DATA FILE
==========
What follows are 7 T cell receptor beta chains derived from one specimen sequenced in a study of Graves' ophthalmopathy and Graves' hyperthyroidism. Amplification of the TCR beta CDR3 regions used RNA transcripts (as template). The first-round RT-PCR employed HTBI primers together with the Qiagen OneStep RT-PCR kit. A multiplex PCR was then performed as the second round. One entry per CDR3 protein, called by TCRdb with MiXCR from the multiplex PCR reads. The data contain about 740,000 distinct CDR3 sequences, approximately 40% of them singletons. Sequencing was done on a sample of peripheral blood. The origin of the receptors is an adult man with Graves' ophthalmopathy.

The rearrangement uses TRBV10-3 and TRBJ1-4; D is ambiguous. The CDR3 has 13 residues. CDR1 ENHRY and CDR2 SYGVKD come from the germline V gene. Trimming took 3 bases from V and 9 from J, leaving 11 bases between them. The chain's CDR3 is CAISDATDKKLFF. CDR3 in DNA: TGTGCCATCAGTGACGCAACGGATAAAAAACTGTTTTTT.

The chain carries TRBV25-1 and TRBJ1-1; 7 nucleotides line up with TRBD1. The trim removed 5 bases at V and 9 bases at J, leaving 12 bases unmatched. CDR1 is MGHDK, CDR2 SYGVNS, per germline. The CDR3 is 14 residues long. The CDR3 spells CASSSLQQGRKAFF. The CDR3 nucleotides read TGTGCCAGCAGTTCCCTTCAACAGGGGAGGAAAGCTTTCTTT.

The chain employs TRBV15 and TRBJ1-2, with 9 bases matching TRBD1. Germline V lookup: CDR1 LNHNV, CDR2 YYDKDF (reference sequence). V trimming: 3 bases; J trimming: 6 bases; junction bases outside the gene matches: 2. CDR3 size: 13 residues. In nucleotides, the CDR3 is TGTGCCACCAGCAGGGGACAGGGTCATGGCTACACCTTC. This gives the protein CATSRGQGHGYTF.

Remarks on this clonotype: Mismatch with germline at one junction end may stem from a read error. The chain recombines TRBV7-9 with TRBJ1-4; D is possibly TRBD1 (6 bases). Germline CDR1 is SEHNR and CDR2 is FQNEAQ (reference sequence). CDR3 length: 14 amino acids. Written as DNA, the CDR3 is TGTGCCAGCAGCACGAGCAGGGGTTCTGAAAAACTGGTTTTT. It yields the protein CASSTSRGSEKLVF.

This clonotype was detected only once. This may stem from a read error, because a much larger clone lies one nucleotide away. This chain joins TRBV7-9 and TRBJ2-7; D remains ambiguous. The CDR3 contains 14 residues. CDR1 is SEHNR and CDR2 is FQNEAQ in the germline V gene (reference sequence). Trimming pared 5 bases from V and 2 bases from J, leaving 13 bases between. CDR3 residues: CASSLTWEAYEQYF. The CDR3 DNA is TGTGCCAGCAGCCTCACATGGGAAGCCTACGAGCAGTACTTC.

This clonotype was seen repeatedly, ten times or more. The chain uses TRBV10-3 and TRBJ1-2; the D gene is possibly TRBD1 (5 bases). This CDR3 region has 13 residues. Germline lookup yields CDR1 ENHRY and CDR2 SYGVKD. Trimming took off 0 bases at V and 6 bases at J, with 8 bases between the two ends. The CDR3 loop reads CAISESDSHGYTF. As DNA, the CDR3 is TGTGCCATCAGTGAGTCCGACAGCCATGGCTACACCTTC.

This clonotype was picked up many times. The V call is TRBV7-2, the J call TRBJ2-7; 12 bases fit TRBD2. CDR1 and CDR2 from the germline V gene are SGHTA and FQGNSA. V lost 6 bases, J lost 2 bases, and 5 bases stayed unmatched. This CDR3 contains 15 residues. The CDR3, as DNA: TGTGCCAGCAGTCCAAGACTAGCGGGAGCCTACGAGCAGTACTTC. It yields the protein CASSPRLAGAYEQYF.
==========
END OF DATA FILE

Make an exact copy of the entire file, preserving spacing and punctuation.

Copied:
What follows are 7 T cell receptor beta chains derived from one specimen sequenced in a study of Graves' ophthalmopathy and Graves' hyperthyroidism. Amplification of the TCR beta CDR3 regions used RNA transcripts (as template). The first-round RT-PCR employed HTBI primers together with the Qiagen OneStep RT-PCR kit. A multiplex PCR was then performed as the second round. One entry per CDR3 protein, called by TCRdb with MiXCR from the multiplex PCR reads. The data contain about 740,000 distinct CDR3 sequences, approximately 40% of them singletons. Sequencing was done on a sample of peripheral blood. The origin of the receptors is an adult man with Graves' ophthalmopathy.

The rearrangement uses TRBV10-3 and TRBJ1-4; D is ambiguous. The CDR3 has 13 residues. CDR1 ENHRY and CDR2 SYGVKD come from the germline V gene. Trimming took 3 bases from V and 9 from J, leaving 11 bases between them. The chain's CDR3 is CAISDATDKKLFF. CDR3 in DNA: TGTGCCATCAGTGACGCAACGGATAAAAAACTGTTTTTT.

The chain carries TRBV25-1 and TRBJ1-1; 7 nucleotides line up with TRBD1. The trim removed 5 bases at V and 9 bases at J, leaving 12 bases unmatched. CDR1 is MGHDK, CDR2 SYGVNS, per germline. The CDR3 is 14 residues long. The CDR3 spells CASSSLQQGRKAFF. The CDR3 nucleotides read TGTGCCAGCAGTTCCCTTCAACAGGGGAGGAAAGCTTTCTTT.

The chain employs TRBV15 and TRBJ1-2, with 9 bases matching TRBD1. Germline V lookup: CDR1 LNHNV, CDR2 YYDKDF (reference sequence). V trimming: 3 bases; J trimming: 6 bases; junction bases outside the gene matches: 2. CDR3 size: 13 residues. In nucleotides, the CDR3 is TGTGCCACCAGCAGGGGACAGGGTCATGGCTACACCTTC. This gives the protein CATSRGQGHGYTF.

Remarks on this clonotype: Mismatch with germline at one junction end may stem from a read error. The chain recombines TRBV7-9 with TRBJ1-4; D is possibly TRBD1 (6 bases). Germline CDR1 is SEHNR and CDR2 is FQNEAQ (reference sequence). CDR3 length: 14 amino acids. Written as DNA, the CDR3 is TGTGCCAGCAGCACGAGCAGGGGTTCTGAAAAACTGGTTTTT. It yields the protein CASSTSRGSEKLVF.

This clonotype was detected only once. This may stem from a read error, because a much larger clone lies one nucleotide away. This chain joins TRBV7-9 and TRBJ2-7; D remains ambiguous. The CDR3 contains 14 residues. CDR1 is SEHNR and CDR2 is FQNEAQ in the germline V gene (reference sequence). Trimming pared 5 bases from V and 2 bases from J, leaving 13 bases between. CDR3 residues: CASSLTWEAYEQYF. The CDR3 DNA is TGTGCCAGCAGCCTCACATGGGAAGCCTACGAGCAGTACTTC.

This clonotype was seen repeatedly, ten times or more. The chain uses TRBV10-3 and TRBJ1-2; the D gene is possibly TRBD1 (5 bases). This CDR3 region has 13 residues. Germline lookup yields CDR1 ENHRY and CDR2 SYGVKD. Trimming took off 0 bases at V and 6 bases at J, with 8 bases between the two ends. The CDR3 loop reads CAISESDSHGYTF. As DNA, the CDR3 is TGTGCCATCAGTGAGTCCGACAGCCATGGCTACACCTTC.

This clonotype was picked up many times. The V call is TRBV7-2, the J call TRBJ2-7; 12 bases fit TRBD2. CDR1 and CDR2 from the germline V gene are SGHTA and FQGNSA. V lost 6 bases, J lost 2 bases, and 5 bases stayed unmatched. This CDR3 contains 15 residues. The CDR3, as DNA: TGTGCCAGCAGTCCAAGACTAGCGGGAGCCTACGAGCAGTACTTC. It yields the protein CASSPRLAGAYEQYF.